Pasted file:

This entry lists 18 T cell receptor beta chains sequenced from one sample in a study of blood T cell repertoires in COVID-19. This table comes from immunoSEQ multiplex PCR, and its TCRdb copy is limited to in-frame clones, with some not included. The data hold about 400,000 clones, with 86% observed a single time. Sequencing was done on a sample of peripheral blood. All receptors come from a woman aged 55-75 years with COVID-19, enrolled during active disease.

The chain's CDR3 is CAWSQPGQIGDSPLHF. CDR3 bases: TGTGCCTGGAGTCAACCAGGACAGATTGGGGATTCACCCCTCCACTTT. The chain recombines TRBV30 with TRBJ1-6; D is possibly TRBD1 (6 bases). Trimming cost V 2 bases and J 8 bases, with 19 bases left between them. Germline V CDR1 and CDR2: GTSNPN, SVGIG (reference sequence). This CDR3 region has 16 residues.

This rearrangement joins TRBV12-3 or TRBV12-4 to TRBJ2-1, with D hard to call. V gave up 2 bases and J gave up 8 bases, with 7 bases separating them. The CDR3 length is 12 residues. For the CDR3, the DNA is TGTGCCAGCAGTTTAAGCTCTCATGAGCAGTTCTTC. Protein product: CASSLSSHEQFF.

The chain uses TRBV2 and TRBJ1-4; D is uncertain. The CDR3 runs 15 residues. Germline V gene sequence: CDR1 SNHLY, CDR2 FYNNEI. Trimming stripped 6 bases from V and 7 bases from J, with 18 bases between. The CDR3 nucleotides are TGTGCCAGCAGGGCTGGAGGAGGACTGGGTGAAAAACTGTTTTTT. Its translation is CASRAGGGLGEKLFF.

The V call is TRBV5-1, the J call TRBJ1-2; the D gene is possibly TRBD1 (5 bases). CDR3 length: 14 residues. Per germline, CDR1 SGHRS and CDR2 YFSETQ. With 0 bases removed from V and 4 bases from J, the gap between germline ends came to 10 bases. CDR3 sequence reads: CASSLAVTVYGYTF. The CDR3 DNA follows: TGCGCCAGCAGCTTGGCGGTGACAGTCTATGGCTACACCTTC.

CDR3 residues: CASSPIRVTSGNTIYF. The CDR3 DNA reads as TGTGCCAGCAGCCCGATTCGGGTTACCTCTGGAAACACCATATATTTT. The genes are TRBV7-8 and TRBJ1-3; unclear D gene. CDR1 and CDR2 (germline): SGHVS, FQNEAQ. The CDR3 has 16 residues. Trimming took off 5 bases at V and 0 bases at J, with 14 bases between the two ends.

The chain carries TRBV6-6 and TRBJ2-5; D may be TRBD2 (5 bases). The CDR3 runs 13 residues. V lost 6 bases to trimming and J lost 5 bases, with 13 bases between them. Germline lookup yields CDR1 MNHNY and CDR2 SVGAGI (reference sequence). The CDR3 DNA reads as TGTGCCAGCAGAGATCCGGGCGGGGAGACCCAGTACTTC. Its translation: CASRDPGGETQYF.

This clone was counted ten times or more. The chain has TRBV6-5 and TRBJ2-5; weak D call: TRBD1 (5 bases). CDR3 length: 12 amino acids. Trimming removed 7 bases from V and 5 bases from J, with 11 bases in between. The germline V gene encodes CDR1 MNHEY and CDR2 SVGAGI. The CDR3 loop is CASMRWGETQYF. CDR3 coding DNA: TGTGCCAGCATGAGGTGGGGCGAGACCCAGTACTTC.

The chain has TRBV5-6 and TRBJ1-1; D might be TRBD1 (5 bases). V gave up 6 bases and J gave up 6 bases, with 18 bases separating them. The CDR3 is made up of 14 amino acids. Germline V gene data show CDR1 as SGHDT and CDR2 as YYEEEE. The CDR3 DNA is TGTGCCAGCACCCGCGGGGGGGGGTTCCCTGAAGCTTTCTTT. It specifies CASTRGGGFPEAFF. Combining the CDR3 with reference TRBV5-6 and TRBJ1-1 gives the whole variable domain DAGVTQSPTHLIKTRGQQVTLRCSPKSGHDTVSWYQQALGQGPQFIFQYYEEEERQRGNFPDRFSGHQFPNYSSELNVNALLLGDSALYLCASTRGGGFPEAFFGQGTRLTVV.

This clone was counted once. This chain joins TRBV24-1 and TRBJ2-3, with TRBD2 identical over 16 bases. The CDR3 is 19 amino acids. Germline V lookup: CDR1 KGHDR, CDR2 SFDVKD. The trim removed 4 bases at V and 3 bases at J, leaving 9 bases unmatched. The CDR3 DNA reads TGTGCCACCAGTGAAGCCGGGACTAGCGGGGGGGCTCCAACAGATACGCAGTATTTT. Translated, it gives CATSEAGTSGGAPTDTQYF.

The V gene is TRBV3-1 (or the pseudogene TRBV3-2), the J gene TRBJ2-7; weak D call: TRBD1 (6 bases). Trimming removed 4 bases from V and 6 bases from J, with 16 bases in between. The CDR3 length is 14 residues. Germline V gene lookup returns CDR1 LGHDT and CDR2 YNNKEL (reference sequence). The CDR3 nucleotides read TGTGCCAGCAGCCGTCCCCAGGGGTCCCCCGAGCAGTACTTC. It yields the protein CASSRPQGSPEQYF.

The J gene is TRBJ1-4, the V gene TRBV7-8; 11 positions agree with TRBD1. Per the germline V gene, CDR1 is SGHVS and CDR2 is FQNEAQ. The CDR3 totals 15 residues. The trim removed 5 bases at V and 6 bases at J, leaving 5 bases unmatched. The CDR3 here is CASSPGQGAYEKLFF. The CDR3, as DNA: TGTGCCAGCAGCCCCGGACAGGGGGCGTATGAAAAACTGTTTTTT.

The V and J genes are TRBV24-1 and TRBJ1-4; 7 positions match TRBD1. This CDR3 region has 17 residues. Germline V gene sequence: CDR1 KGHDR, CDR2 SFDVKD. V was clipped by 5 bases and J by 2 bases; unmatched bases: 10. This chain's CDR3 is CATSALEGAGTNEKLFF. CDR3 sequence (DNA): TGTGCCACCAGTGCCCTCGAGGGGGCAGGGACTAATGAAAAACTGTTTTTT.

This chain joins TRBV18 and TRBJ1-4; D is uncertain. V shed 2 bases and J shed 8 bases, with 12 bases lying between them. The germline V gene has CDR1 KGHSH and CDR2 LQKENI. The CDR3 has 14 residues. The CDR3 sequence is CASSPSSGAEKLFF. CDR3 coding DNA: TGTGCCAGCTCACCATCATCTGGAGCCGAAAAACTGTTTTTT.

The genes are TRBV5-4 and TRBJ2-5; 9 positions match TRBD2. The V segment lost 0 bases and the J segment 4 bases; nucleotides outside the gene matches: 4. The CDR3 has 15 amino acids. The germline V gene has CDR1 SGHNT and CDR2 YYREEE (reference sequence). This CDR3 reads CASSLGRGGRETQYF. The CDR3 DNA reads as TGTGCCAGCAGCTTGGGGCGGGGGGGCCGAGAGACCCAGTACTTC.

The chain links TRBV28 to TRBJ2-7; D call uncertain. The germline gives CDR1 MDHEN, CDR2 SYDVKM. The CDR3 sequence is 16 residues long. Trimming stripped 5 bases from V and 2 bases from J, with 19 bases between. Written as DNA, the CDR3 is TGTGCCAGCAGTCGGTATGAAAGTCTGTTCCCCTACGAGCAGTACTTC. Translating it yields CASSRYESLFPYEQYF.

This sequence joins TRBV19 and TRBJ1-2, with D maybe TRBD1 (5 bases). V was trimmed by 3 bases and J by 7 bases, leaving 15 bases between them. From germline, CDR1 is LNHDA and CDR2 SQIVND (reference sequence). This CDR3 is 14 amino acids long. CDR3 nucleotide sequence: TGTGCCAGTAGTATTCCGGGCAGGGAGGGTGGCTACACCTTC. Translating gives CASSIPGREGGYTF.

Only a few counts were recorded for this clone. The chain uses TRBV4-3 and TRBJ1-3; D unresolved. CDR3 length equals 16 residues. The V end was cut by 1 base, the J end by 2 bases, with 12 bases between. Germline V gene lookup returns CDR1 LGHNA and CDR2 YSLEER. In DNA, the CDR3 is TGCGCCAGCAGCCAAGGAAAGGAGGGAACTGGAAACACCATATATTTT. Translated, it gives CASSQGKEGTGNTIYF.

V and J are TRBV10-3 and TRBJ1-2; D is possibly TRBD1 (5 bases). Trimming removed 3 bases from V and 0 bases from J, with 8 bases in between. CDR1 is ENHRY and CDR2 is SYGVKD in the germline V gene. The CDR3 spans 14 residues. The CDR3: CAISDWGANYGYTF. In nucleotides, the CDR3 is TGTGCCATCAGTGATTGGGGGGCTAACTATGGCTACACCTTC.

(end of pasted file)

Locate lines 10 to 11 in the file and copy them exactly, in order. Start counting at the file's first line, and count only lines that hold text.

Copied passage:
This clone was counted once. This chain joins TRBV24-1 and TRBJ2-3, with TRBD2 identical over 16 bases. The CDR3 is 19 amino acids. Germline V lookup: CDR1 KGHDR, CDR2 SFDVKD. The trim removed 4 bases at V and 3 bases at J, leaving 9 bases unmatched. The CDR3 DNA reads TGTGCCACCAGTGAAGCCGGGACTAGCGGGGGGGCTCCAACAGATACGCAGTATTTT. Translated, it gives CATSEAGTSGGAPTDTQYF.

The V gene is TRBV3-1 (or the pseudogene TRBV3-2), the J gene TRBJ2-7; weak D call: TRBD1 (6 bases). Trimming removed 4 bases from V and 6 bases from J, with 16 bases in between. The CDR3 length is 14 residues. Germline V gene lookup returns CDR1 LGHDT and CDR2 YNNKEL (reference sequence). The CDR3 nucleotides read TGTGCCAGCAGCCGTCCCCAGGGGTCCCCCGAGCAGTACTTC. It yields the protein CASSRPQGSPEQYF.